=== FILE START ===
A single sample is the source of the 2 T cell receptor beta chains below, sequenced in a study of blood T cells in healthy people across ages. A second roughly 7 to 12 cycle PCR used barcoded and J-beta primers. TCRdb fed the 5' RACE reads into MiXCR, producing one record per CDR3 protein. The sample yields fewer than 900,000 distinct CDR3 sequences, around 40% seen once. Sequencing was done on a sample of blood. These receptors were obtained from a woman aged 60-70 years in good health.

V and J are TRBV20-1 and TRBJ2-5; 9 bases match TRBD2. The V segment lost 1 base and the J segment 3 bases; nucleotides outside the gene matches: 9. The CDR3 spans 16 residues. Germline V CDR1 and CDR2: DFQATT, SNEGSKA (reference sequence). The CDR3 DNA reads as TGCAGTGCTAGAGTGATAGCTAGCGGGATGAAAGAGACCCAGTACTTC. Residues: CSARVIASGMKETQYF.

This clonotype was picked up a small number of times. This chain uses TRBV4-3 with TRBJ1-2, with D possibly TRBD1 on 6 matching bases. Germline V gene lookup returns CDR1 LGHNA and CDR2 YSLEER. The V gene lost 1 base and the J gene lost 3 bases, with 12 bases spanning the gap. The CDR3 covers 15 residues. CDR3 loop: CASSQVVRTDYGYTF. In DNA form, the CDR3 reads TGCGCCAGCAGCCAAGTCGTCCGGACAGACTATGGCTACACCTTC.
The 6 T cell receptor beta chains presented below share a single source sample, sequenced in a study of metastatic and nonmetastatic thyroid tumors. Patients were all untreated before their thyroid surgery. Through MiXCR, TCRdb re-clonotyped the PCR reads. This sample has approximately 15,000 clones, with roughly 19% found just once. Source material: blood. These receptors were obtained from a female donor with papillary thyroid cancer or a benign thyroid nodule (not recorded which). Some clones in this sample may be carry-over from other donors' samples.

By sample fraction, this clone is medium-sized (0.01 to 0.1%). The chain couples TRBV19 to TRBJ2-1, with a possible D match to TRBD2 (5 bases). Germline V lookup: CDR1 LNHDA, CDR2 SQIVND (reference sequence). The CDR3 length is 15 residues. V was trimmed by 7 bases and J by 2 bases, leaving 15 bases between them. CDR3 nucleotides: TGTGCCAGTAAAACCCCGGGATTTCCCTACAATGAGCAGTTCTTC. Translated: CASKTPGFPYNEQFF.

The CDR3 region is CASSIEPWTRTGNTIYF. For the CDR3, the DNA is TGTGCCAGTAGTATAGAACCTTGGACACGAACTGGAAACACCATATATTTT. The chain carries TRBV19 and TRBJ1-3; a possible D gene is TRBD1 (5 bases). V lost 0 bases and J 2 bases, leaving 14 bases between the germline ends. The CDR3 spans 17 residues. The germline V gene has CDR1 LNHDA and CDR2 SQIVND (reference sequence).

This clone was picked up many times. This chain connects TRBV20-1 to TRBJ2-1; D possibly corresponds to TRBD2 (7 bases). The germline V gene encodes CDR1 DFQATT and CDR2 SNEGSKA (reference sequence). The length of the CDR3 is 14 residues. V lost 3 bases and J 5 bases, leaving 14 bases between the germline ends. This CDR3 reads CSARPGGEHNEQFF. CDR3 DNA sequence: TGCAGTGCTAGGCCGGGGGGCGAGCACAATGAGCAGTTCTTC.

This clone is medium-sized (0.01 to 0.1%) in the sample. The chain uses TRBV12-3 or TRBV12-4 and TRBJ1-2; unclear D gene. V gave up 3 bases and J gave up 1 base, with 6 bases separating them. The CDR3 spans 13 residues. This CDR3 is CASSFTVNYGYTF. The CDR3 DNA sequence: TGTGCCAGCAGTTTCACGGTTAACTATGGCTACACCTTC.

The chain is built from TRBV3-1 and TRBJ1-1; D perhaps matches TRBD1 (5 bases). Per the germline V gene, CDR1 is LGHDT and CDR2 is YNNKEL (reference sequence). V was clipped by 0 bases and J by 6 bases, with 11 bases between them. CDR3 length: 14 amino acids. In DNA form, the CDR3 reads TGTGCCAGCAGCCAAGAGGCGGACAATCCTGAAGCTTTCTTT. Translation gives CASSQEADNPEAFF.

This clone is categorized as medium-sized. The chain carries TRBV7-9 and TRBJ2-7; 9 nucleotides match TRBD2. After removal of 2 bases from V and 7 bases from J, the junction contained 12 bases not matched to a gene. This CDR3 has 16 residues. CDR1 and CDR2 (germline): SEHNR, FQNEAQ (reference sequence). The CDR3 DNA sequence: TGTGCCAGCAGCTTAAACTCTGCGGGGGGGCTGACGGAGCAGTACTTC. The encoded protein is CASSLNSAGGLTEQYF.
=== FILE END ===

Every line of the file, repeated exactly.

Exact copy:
A single sample is the source of the 2 T cell receptor beta chains below, sequenced in a study of blood T cells in healthy people across ages. A second roughly 7 to 12 cycle PCR used barcoded and J-beta primers. TCRdb fed the 5' RACE reads into MiXCR, producing one record per CDR3 protein. The sample yields fewer than 900,000 distinct CDR3 sequences, around 40% seen once. Sequencing was done on a sample of blood. These receptors were obtained from a woman aged 60-70 years in good health.

V and J are TRBV20-1 and TRBJ2-5; 9 bases match TRBD2. The V segment lost 1 base and the J segment 3 bases; nucleotides outside the gene matches: 9. The CDR3 spans 16 residues. Germline V CDR1 and CDR2: DFQATT, SNEGSKA (reference sequence). The CDR3 DNA reads as TGCAGTGCTAGAGTGATAGCTAGCGGGATGAAAGAGACCCAGTACTTC. Residues: CSARVIASGMKETQYF.

This clonotype was picked up a small number of times. This chain uses TRBV4-3 with TRBJ1-2, with D possibly TRBD1 on 6 matching bases. Germline V gene lookup returns CDR1 LGHNA and CDR2 YSLEER. The V gene lost 1 base and the J gene lost 3 bases, with 12 bases spanning the gap. The CDR3 covers 15 residues. CDR3 loop: CASSQVVRTDYGYTF. In DNA form, the CDR3 reads TGCGCCAGCAGCCAAGTCGTCCGGACAGACTATGGCTACACCTTC.
The 6 T cell receptor beta chains presented below share a single source sample, sequenced in a study of metastatic and nonmetastatic thyroid tumors. Patients were all untreated before their thyroid surgery. Through MiXCR, TCRdb re-clonotyped the PCR reads. This sample has approximately 15,000 clones, with roughly 19% found just once. Source material: blood. These receptors were obtained from a female donor with papillary thyroid cancer or a benign thyroid nodule (not recorded which). Some clones in this sample may be carry-over from other donors' samples.

By sample fraction, this clone is medium-sized (0.01 to 0.1%). The chain couples TRBV19 to TRBJ2-1, with a possible D match to TRBD2 (5 bases). Germline V lookup: CDR1 LNHDA, CDR2 SQIVND (reference sequence). The CDR3 length is 15 residues. V was trimmed by 7 bases and J by 2 bases, leaving 15 bases between them. CDR3 nucleotides: TGTGCCAGTAAAACCCCGGGATTTCCCTACAATGAGCAGTTCTTC. Translated: CASKTPGFPYNEQFF.

The CDR3 region is CASSIEPWTRTGNTIYF. For the CDR3, the DNA is TGTGCCAGTAGTATAGAACCTTGGACACGAACTGGAAACACCATATATTTT. The chain carries TRBV19 and TRBJ1-3; a possible D gene is TRBD1 (5 bases). V lost 0 bases and J 2 bases, leaving 14 bases between the germline ends. The CDR3 spans 17 residues. The germline V gene has CDR1 LNHDA and CDR2 SQIVND (reference sequence).

This clone was picked up many times. This chain connects TRBV20-1 to TRBJ2-1; D possibly corresponds to TRBD2 (7 bases). The germline V gene encodes CDR1 DFQATT and CDR2 SNEGSKA (reference sequence). The length of the CDR3 is 14 residues. V lost 3 bases and J 5 bases, leaving 14 bases between the germline ends. This CDR3 reads CSARPGGEHNEQFF. CDR3 DNA sequence: TGCAGTGCTAGGCCGGGGGGCGAGCACAATGAGCAGTTCTTC.

This clone is medium-sized (0.01 to 0.1%) in the sample. The chain uses TRBV12-3 or TRBV12-4 and TRBJ1-2; unclear D gene. V gave up 3 bases and J gave up 1 base, with 6 bases separating them. The CDR3 spans 13 residues. This CDR3 is CASSFTVNYGYTF. The CDR3 DNA sequence: TGTGCCAGCAGTTTCACGGTTAACTATGGCTACACCTTC.

The chain is built from TRBV3-1 and TRBJ1-1; D perhaps matches TRBD1 (5 bases). Per the germline V gene, CDR1 is LGHDT and CDR2 is YNNKEL (reference sequence). V was clipped by 0 bases and J by 6 bases, with 11 bases between them. CDR3 length: 14 amino acids. In DNA form, the CDR3 reads TGTGCCAGCAGCCAAGAGGCGGACAATCCTGAAGCTTTCTTT. Translation gives CASSQEADNPEAFF.

This clone is categorized as medium-sized. The chain carries TRBV7-9 and TRBJ2-7; 9 nucleotides match TRBD2. After removal of 2 bases from V and 7 bases from J, the junction contained 12 bases not matched to a gene. This CDR3 has 16 residues. CDR1 and CDR2 (germline): SEHNR, FQNEAQ (reference sequence). The CDR3 DNA sequence: TGTGCCAGCAGCTTAAACTCTGCGGGGGGGCTGACGGAGCAGTACTTC. The encoded protein is CASSLNSAGGLTEQYF.